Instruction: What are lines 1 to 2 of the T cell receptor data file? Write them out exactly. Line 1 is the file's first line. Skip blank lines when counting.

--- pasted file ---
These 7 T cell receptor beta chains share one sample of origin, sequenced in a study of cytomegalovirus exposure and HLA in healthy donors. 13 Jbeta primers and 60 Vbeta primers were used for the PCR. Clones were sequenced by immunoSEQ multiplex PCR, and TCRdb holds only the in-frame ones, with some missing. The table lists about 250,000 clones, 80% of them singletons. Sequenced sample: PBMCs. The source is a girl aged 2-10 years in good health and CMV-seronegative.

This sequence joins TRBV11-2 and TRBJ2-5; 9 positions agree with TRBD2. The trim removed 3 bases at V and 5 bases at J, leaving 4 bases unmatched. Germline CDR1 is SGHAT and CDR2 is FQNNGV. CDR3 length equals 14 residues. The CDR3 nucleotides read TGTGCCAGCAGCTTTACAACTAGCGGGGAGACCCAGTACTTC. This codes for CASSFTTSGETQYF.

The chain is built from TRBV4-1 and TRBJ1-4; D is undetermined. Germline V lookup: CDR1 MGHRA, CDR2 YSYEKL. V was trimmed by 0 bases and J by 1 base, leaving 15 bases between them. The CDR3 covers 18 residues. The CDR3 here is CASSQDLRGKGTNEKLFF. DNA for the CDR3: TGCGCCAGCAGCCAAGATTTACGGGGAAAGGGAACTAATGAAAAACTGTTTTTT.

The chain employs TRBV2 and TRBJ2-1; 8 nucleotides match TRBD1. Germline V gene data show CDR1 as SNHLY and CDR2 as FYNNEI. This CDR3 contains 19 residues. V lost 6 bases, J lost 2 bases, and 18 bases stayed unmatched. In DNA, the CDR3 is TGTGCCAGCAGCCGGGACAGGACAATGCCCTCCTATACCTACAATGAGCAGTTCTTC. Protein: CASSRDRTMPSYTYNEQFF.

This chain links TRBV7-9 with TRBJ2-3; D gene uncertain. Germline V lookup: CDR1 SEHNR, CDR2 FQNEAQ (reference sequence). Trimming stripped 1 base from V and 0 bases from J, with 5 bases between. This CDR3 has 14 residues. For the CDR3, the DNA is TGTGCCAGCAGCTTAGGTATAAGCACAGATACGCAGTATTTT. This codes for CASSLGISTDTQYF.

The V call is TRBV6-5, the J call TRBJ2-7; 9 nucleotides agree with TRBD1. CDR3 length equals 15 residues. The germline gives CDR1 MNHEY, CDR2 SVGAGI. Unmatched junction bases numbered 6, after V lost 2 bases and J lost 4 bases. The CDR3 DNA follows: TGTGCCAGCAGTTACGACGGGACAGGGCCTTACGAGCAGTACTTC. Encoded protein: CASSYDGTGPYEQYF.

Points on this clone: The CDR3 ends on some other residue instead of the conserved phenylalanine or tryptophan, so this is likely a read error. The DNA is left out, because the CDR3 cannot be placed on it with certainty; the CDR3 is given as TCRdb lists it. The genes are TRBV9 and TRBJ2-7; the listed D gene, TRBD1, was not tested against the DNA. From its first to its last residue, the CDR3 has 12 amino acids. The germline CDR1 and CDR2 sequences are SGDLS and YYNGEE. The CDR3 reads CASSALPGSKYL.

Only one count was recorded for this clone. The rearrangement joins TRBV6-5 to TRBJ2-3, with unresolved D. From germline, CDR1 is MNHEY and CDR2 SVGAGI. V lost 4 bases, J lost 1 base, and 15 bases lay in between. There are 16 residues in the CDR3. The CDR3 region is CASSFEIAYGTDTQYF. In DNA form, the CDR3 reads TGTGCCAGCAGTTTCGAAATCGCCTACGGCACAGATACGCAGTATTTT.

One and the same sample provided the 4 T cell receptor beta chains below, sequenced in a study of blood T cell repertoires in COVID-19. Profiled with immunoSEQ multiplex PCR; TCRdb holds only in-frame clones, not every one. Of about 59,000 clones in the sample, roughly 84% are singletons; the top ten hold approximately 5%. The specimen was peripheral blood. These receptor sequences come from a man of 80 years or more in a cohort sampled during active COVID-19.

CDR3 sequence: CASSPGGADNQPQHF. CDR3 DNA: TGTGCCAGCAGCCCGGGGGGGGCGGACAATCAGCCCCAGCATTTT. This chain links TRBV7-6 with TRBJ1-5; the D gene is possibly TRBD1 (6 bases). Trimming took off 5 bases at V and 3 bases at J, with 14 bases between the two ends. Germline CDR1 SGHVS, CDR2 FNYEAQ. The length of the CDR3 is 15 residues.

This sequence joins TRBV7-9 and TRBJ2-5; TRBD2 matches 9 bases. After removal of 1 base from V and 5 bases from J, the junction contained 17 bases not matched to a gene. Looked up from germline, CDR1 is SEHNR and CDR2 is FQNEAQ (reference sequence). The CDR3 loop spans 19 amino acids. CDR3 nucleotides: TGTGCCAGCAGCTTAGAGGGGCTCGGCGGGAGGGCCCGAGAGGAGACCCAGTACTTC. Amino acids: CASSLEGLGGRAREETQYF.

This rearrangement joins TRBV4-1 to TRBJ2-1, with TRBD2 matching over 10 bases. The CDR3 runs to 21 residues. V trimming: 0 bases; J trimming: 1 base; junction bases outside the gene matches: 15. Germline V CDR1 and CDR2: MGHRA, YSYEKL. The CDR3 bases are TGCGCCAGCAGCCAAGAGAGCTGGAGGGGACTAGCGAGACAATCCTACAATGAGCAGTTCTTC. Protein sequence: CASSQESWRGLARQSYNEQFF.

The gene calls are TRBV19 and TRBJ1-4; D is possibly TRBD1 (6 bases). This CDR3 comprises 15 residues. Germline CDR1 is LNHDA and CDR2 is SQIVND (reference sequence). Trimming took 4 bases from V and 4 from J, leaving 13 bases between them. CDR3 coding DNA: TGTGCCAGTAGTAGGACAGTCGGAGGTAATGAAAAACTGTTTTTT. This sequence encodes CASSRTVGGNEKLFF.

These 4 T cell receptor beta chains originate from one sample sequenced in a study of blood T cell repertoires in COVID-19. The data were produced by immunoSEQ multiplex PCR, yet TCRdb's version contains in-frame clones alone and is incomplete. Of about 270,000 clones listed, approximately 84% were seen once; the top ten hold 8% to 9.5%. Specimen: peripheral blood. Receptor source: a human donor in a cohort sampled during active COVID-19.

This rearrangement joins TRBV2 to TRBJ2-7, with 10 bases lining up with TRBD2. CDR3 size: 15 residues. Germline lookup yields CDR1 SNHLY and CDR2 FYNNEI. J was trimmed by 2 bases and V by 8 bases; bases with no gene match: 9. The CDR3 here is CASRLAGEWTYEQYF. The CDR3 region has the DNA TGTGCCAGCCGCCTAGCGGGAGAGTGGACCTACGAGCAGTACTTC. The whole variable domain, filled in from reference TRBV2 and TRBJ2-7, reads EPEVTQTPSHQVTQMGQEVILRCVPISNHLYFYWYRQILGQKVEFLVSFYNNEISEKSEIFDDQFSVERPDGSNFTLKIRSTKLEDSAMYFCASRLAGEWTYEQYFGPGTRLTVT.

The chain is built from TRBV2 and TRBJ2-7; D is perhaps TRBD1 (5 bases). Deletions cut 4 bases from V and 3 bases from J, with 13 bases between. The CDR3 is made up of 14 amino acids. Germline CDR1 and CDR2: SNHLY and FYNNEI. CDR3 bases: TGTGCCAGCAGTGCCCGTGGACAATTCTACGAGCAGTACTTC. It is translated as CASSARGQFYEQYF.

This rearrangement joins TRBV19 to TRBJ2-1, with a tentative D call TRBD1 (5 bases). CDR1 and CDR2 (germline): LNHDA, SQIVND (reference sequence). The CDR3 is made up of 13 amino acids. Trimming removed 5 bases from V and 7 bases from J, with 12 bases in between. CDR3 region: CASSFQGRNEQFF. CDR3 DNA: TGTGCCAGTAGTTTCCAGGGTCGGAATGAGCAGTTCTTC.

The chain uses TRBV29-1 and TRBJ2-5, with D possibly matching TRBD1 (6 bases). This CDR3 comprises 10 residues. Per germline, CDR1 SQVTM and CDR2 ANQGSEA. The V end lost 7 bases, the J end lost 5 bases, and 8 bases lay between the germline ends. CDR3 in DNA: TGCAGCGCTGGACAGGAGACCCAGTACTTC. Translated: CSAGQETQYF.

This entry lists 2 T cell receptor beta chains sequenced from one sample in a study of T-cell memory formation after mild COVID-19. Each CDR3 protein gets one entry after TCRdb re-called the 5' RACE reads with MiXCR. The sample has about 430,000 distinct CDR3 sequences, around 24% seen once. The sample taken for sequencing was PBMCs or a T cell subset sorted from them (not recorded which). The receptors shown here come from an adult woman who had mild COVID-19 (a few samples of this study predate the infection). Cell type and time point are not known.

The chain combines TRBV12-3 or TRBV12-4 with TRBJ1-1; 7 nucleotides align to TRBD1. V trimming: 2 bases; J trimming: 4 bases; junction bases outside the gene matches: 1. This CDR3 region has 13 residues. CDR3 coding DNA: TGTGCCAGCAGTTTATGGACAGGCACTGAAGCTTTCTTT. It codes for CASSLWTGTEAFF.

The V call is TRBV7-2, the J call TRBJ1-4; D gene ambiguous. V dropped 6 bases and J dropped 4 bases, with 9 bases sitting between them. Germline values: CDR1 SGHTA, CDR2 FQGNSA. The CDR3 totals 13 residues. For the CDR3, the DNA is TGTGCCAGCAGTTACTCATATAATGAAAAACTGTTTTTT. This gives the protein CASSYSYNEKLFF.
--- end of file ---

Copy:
These 7 T cell receptor beta chains share one sample of origin, sequenced in a study of cytomegalovirus exposure and HLA in healthy donors. 13 Jbeta primers and 60 Vbeta primers were used for the PCR. Clones were sequenced by immunoSEQ multiplex PCR, and TCRdb holds only the in-frame ones, with some missing. The table lists about 250,000 clones, 80% of them singletons. Sequenced sample: PBMCs. The source is a girl aged 2-10 years in good health and CMV-seronegative.

This sequence joins TRBV11-2 and TRBJ2-5; 9 positions agree with TRBD2. The trim removed 3 bases at V and 5 bases at J, leaving 4 bases unmatched. Germline CDR1 is SGHAT and CDR2 is FQNNGV. CDR3 length equals 14 residues. The CDR3 nucleotides read TGTGCCAGCAGCTTTACAACTAGCGGGGAGACCCAGTACTTC. This codes for CASSFTTSGETQYF.